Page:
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The BBC's Steve McCormack
"Scotland Yard confirmed that the bomb had probably been the work of the dissident Republican group, the Real IRA"
 real 56k

Alan Fry of the Scotland Yard Anti-Terrorist Branch
"The sinister aspect of this attack is that there was no warning"
 real 56k

Sunday, 15 April, 2001, 12:07 GMT 13:07 UK
Real IRA linked to post office blast
Edgware Road
Edgware Road was cordoned off after the blast
A suspected terrorist bomb packed with high explosives has blown out windows at a post office delivery depot in north London.

The blast, at 2328BST on Saturday, is thought to have been the work of dissident Irish republican terror group the Real IRA.

Police say no one was injured in the explosion, which caused "minor" damage to the building at The Hyde, in Hendon.

Officers sealed off the busy Edgware Road and have been conducting a fingertip search of the scene behind the cover of police tents.


Whoever planted this device had no thought to the damage or injuries he may have caused

Deputy Assistant Commissioner Alan Fry
The latest blast comes just six weeks after a bomb, believed to have been planted by the same group, exploded outside BBC Television Centre in west London - at almost the same time on a Saturday night.

But unlike previous attacks thought to be linked to the Real IRA, police say that no coded warning was received before the Hendon device exploded.

Click here to see a map of recent London blasts

Speaking at the scene, Deputy Assistant Commissioner Alan Fry, head of Scotland Yard's anti-terrorist branch, said: "No threats were made. We suspect it was the work of the Real IRA.

Post Office depot, The Hyde, Hendon
The postal building suffered minor damage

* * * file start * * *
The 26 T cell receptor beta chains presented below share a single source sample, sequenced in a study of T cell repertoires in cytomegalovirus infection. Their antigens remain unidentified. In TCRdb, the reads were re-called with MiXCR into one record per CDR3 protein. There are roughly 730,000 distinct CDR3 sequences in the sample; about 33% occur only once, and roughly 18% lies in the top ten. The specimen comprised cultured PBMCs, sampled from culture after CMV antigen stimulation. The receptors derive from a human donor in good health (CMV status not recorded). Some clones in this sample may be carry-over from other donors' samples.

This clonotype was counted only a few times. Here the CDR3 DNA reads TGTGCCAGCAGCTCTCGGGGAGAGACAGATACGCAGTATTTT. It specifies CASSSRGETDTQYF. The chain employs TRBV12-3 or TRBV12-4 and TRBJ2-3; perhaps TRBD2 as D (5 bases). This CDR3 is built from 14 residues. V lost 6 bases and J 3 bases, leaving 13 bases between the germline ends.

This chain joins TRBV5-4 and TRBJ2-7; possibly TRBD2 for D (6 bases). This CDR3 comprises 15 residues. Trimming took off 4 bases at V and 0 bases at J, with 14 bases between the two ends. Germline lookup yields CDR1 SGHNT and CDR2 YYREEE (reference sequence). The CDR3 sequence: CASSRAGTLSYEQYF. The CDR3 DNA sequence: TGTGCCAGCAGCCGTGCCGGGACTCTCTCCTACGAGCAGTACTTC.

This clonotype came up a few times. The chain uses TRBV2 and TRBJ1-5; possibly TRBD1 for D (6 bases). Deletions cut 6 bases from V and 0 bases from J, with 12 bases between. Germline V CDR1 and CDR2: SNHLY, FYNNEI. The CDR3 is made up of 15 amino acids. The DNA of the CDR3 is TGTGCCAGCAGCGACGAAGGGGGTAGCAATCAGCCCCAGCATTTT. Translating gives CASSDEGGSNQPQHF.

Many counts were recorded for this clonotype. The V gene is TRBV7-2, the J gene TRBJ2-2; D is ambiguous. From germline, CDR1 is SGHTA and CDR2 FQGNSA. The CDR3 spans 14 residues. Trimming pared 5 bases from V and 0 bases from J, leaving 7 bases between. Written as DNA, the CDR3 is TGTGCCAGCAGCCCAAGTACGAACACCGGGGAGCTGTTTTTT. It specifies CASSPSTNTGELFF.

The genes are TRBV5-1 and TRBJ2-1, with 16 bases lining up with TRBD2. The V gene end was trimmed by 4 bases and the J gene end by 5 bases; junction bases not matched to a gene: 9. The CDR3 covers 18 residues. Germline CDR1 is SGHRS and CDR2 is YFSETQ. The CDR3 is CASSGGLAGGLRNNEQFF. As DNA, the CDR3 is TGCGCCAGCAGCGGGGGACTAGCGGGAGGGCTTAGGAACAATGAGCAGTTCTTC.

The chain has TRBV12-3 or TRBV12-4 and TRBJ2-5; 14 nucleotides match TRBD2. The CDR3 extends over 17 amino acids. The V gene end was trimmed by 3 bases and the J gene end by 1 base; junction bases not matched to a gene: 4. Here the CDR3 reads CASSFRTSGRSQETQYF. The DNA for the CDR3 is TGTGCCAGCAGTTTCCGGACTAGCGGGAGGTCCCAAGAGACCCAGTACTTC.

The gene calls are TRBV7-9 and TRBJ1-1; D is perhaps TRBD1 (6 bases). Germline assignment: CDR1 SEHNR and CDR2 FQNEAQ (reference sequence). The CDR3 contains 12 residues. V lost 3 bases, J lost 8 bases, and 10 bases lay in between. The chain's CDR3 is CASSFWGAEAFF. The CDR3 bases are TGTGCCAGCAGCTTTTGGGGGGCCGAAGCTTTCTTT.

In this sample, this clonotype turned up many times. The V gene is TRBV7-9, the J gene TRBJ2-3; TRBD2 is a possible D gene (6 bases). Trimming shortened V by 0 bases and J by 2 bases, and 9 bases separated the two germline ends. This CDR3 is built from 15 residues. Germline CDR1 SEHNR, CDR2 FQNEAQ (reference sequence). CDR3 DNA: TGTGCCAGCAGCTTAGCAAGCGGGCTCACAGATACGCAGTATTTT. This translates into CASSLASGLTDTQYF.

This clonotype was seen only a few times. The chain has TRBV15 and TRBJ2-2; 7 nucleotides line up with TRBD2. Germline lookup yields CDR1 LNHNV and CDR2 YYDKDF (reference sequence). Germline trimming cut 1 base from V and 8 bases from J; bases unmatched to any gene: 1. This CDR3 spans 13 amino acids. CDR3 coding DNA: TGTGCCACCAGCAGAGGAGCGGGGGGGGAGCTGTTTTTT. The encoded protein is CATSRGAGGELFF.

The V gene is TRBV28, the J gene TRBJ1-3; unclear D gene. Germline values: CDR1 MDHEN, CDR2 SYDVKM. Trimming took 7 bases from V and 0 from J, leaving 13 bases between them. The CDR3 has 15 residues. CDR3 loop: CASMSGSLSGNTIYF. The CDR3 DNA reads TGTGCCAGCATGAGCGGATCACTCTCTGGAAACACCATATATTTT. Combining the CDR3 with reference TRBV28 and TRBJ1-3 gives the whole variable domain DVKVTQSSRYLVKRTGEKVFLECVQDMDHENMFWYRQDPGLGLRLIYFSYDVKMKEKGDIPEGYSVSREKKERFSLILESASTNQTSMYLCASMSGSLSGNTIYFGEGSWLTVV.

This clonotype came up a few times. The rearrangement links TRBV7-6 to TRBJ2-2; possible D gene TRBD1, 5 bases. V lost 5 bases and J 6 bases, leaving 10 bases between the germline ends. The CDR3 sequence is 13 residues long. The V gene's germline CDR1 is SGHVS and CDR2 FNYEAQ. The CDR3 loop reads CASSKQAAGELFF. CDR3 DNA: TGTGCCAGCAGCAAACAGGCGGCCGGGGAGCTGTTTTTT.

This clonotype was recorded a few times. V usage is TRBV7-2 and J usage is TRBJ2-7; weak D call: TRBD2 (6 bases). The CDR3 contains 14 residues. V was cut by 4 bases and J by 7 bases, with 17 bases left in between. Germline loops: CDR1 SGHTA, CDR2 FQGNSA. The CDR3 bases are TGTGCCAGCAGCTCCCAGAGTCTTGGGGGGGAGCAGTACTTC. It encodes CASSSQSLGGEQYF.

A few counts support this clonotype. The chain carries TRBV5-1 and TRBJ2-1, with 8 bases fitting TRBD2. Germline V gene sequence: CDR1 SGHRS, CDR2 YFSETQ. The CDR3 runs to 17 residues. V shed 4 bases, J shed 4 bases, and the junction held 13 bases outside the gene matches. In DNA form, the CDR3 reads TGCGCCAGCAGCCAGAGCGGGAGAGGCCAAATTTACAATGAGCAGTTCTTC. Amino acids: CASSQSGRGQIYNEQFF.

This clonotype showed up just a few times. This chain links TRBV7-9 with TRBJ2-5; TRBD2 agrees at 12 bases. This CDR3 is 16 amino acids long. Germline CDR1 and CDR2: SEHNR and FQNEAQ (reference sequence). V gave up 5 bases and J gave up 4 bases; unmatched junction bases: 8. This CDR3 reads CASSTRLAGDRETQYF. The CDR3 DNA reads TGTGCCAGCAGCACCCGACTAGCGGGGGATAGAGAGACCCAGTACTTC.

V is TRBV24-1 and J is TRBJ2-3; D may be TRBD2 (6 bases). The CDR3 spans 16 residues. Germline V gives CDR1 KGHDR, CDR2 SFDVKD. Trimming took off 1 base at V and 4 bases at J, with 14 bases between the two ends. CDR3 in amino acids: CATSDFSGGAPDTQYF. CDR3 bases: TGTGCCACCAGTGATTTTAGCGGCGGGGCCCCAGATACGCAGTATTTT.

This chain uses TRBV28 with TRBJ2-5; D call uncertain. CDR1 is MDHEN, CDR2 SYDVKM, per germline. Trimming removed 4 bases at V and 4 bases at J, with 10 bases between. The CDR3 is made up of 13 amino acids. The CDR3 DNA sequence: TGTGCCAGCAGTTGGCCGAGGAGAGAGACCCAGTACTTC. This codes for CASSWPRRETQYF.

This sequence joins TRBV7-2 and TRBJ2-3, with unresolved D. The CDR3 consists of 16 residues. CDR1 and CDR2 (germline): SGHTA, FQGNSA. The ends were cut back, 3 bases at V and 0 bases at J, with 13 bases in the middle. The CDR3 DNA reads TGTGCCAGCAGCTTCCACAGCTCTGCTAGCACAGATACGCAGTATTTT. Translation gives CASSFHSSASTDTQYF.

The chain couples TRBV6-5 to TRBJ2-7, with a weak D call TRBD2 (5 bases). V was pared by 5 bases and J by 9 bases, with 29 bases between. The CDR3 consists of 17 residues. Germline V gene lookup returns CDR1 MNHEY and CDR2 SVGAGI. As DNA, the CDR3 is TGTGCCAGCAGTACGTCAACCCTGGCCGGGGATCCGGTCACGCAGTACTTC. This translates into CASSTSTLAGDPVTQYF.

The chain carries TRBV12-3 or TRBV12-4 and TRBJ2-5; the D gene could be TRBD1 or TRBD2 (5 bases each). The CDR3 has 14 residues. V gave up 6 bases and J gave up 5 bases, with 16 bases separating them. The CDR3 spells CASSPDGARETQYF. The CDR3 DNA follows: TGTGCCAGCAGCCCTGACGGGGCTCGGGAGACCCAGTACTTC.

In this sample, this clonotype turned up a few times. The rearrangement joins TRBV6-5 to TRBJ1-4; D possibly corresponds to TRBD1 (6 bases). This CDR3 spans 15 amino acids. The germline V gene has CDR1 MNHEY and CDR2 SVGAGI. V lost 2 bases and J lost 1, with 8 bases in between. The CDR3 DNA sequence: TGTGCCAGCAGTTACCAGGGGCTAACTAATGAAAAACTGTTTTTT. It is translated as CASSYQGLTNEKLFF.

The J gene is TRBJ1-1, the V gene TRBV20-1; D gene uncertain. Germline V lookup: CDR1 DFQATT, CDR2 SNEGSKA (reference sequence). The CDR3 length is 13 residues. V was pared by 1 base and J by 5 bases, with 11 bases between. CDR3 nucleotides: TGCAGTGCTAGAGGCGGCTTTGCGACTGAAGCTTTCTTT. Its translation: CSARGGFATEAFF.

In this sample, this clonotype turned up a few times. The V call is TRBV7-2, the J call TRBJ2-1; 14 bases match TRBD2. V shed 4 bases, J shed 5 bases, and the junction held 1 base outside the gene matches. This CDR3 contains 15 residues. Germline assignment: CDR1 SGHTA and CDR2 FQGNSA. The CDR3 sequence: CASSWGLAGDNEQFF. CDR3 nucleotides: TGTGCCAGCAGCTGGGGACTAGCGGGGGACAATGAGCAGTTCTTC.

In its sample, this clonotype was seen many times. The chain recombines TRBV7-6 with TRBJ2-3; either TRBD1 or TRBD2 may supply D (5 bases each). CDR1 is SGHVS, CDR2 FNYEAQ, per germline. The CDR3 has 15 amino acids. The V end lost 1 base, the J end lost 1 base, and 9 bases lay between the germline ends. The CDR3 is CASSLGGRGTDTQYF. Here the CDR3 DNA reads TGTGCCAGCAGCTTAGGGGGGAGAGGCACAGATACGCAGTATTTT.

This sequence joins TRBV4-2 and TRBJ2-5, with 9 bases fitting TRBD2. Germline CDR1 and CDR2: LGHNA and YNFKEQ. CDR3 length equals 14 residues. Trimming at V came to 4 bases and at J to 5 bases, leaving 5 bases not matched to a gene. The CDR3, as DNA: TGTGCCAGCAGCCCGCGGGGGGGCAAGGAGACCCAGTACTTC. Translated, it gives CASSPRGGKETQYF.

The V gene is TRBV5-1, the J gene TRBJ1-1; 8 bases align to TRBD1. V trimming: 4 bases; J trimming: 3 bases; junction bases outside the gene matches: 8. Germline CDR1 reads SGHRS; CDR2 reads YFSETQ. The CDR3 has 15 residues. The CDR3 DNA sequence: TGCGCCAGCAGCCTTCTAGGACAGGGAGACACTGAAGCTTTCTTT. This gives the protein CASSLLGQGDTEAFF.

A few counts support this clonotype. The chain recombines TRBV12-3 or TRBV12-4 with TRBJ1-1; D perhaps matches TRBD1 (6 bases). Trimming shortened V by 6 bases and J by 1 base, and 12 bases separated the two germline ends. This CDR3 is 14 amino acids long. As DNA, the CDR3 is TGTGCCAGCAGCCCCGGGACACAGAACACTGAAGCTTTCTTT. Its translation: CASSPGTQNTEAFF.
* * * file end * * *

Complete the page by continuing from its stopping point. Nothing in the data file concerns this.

"A high explosive device was placed outside the sorting office in a bricked-up former doorway."

The bomb was similar to that used in attack on Hammersmith Bridge in June last year, police maintain.

A Scotland Yard spokesman said: "We believe it contained between half and one pound of high explosives, which was a similar size to the device at Hammersmith Bridge in June last year."

A high grade bomb exploded underneath the bridge without warning in June 2000. No one was injured but the blast caused traffic chaos.

'Remain vigilant'

Deputy Prime Minister John Prescott described the Hendon blast as "worrying" and urged the public to remain vigilant.

"A number of incidents have taken place attributed to the Real IRA. That is worrying, of course, and intended to be worrying by the forces that are carrying out these terrorist activities," he told GMTV's Sunday programme.

Dissident attacks: London
June 2000: Hammersmith Bridge
July 2000: Ealing Broadway
Sept 2000: MI6 (Suspected, no warning given)
Mar 2001: BBC Television Centre
Although no one was in the delivery depot at the time of the latest blast, Mr Fry said the building was near a pub and the busy Edgware Road.

"Whoever planted this device had no thought to the damage or injuries he may have caused," he added.

Mr Fry said the Edgware Road would probably be closed for the rest of Sunday.

A spokesman for Consignia, formerly the Post Office, said the building was a small delivery office dealing with mail for the NW9 area, and one of 100 similar-sized buildings in London.

BBC bomb

Police are still investigating the bomb which exploded outside BBC TV Centre in Wood Lane, White City, on 3 March.

The device - planted inside a taxi - detonated as bomb disposal experts attempted to carry out a controlled explosion on the vehicle.

Television Centre
The BBC bomb was also thought to have been the work of the Real IRA
One London Underground worker suffered minor injuries in the attack.

Warnings before the blast, issued to a London hospital and an unnamed charity, gave the same codeword as when a device was planted on the railway line at Acton, west London, last year.

At the time Mr Fry said he feared it was the escalation of a Real IRA terror campaign on mainland Britain.

Police have appealed for anyone who was in the area in the time leading up to the post office explosion or who may have seen something to contact the confidential Anti-Terrorist Hotline on 0800 789321.



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